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Fast, f/2.8 FX-format ultra-wide-angle prime lens.

At 14mm, this advanced FX-format prime lens covers an extremely wide 114° angle of view, capturing a remarkably broad expanse with an exaggerated perspective. Its fast maximum aperture of f/2.8 creates beautiful background blur (bokeh) and is ideal for low-light shooting. The AF NIKKOR 14mm f/2.8D ED is a great choice for interiors, landscapes, cityscapes and more.
ED (Extra-Low Dispersion) Glass
AS
A-M
Rear Focusing

Shed light on new opportunities

Remarkable low light performance

With its fast f/2.8 aperture, the AF NIKKOR 14mm f/2.8D ED offers a compact, easy way to approach a broader range of shooting opportunities in low-light situations. Capture dramatic sunsets and cityscapes you never thought possible, or work in interior spaces without a flash.

An eye for the dramatic

Ultra-wide-angle perspective

With its 114° picture angle on FX-format D-SLRs, the ultra-wide-angle AF NIKKOR 14mm f/2.8D ED offers a dramatic angle of view in demanding situations. Find exciting new viewpoints and perspecitves within ordinary settings. Expect exceptional results with every shot.
ED (Extra-Low Dispersion) Glass
ED (Extra-Low Dispersion) Glass
An optical glass developed by Nikon that is used with normal optical glass in telephoto lenses to obtain optimum correction of chromatic aberrations.
AS
AS
AS stands for Aspherical lens elements. This type of lens utilizes non-spherical surfaces on either one or both sides of the glass in order to eliminate certain types of lens aberration.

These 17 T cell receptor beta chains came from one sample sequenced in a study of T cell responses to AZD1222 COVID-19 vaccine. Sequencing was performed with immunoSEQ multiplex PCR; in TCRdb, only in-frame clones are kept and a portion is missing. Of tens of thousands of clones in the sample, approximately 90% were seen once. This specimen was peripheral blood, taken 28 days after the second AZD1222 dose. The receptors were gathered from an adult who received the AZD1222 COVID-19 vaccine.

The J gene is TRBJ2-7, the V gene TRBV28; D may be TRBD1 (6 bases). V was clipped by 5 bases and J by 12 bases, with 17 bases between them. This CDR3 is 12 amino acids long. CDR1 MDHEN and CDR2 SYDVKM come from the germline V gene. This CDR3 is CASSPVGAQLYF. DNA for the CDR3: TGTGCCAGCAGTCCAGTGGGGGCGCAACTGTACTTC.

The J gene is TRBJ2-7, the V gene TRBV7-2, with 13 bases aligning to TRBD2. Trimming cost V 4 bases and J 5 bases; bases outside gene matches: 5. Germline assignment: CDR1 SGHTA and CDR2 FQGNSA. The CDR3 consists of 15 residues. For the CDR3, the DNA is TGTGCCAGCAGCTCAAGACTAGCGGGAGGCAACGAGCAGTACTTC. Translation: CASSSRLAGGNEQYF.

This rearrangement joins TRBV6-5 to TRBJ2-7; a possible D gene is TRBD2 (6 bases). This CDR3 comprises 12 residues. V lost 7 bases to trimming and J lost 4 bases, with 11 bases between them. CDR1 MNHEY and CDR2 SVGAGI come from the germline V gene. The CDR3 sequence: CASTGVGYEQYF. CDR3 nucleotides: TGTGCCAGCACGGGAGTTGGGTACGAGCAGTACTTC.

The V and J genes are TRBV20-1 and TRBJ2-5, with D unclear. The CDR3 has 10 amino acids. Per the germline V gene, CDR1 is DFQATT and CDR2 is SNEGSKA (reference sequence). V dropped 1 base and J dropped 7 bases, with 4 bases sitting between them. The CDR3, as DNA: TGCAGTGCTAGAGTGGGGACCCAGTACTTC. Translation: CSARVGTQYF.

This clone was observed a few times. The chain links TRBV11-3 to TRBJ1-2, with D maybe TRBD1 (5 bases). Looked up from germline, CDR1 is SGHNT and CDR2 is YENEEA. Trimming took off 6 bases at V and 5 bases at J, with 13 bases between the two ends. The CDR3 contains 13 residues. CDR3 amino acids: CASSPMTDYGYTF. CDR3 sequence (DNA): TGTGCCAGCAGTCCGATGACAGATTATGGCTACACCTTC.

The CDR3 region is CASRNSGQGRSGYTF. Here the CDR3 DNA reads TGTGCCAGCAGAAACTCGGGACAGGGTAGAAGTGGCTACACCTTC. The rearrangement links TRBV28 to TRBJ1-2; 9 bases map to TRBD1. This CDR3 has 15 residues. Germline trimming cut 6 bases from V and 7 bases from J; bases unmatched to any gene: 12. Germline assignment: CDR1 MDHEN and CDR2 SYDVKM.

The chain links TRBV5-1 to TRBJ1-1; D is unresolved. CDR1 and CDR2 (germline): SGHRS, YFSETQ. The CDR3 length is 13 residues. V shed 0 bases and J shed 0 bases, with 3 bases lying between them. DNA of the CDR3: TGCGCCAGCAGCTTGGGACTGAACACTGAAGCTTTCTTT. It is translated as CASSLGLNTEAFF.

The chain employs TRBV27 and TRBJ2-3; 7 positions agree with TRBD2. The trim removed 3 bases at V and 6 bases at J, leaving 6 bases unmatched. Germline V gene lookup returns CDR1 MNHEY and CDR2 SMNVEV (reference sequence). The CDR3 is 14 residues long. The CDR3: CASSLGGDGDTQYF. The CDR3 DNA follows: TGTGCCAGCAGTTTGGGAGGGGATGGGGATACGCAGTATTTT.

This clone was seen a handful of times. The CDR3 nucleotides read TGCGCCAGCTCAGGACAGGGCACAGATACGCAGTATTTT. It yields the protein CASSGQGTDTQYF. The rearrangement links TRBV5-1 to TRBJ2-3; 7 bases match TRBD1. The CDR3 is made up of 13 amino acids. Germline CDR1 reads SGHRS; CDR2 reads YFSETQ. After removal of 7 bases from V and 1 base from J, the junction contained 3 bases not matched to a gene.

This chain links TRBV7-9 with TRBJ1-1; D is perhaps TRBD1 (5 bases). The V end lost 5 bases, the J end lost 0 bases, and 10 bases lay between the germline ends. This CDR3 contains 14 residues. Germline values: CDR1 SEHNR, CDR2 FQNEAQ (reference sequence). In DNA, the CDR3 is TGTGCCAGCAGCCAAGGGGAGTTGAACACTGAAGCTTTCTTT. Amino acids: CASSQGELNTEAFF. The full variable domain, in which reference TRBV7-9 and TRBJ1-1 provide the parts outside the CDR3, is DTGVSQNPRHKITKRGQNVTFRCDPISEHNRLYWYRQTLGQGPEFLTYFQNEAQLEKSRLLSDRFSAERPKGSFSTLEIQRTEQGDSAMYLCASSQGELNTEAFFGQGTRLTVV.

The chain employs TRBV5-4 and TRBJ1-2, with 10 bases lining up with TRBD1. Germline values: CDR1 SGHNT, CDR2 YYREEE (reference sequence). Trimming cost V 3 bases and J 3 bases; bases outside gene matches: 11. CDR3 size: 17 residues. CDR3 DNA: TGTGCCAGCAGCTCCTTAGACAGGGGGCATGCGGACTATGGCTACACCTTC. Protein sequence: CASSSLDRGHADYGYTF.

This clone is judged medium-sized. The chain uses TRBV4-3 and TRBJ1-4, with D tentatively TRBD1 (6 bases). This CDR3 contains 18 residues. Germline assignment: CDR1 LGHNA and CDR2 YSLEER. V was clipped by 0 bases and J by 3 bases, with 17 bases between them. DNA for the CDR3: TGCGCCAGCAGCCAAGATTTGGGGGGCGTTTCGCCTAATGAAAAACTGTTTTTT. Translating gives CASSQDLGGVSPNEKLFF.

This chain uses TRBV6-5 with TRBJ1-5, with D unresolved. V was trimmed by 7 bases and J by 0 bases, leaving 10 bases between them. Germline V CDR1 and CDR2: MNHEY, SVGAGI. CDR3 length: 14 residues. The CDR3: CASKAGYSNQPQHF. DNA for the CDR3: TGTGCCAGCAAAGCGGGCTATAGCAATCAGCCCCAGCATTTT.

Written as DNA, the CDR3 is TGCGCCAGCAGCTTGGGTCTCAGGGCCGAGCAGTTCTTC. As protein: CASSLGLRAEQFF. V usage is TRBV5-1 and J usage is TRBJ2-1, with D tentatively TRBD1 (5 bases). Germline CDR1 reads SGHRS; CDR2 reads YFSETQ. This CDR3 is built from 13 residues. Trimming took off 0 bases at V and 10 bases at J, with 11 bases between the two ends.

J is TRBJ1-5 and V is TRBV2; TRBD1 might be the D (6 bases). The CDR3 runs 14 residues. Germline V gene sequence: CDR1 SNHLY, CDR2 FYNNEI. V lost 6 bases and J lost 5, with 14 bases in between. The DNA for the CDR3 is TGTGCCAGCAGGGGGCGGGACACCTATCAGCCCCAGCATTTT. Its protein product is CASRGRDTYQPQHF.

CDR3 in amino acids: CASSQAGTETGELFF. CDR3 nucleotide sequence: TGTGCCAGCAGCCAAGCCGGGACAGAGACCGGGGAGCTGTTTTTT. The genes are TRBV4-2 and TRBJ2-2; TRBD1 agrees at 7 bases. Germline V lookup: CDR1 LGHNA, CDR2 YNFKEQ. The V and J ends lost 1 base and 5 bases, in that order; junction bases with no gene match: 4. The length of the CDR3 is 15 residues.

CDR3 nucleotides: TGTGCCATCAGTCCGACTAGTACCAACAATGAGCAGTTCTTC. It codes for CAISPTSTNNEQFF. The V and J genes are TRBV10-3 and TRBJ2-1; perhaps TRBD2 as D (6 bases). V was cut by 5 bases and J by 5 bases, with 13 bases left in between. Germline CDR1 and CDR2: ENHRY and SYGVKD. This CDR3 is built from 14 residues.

A-M
A-M
A-M stands for Auto-Manual Mode. Thanks to a mechanism incorporated in the lens barrel, smooth focusing operation in Manual focus mode is realized in the same way as users have become accustomed to with conventional manual-focus lenses by adding an appropriate torque to the focus ring.
Rear Focusing
Rear Focusing System
A system in which only the rear lens group moves during focusing, thus eliminating changes in the physical length of the lens during focusing and enabling faster focusing. Such lenses are designated with RF on the lens barrel.
AF Nikkor 14mm f/2.8D ED 4.6 5 9 9
Just as expected - excellent! First of all, it cracks me up that one of the few reviews I read that was on target and really put this lens in it's proper place was one by a review site that is constantly derided for reviewing things he's never owned. Well, he was right on target for this one, and obviously owned and used it. If you're cruising the web for reviews, then you know who I mean. There are not a ton of reviews out there on this lens because it's pricey for a prime lens, and doesn't have the versatility or cache of the 14-24. It's not a lens for everyone, and to get the best image quality you really need to use CaptureNX2 or a later gen body that can correct vignetting and distortion. The distortion is not bad, but it's not simple barrel, and you need NX2 to make it right - plus you only lose a tiny amount of image, I would say it's effectively a 15-16mm after correction. The main reason I bought this lens is to take very wide large group people shots, at night, in close quarters. Yes, the corners are really soft at 2.8, and don't really get tack sharp ever, even at f11 - they're pretty much 'acceptable' there. But I don't care about the corners - I'm cropping the image anyway, and this lens is perfect for me. Another good comment I saw (from someone who also actually owned and had used the lens as well as the 14-24) was 'horses for courses', and the fact that it has significantly less distortion as the 14-24 at 14. It does not have the reportage versatility of the 14-24, but honestly I do reportage, and it's just not my cup of tea. Do your research carefully, and if you fit the profile for this lens, there's really nothing better. Low, controllable distortion (if you use the right software), very sharp in the center, sharp edges at 5.6 or above, useable corners at f8 and above, manageable vignetting. July 6, 2013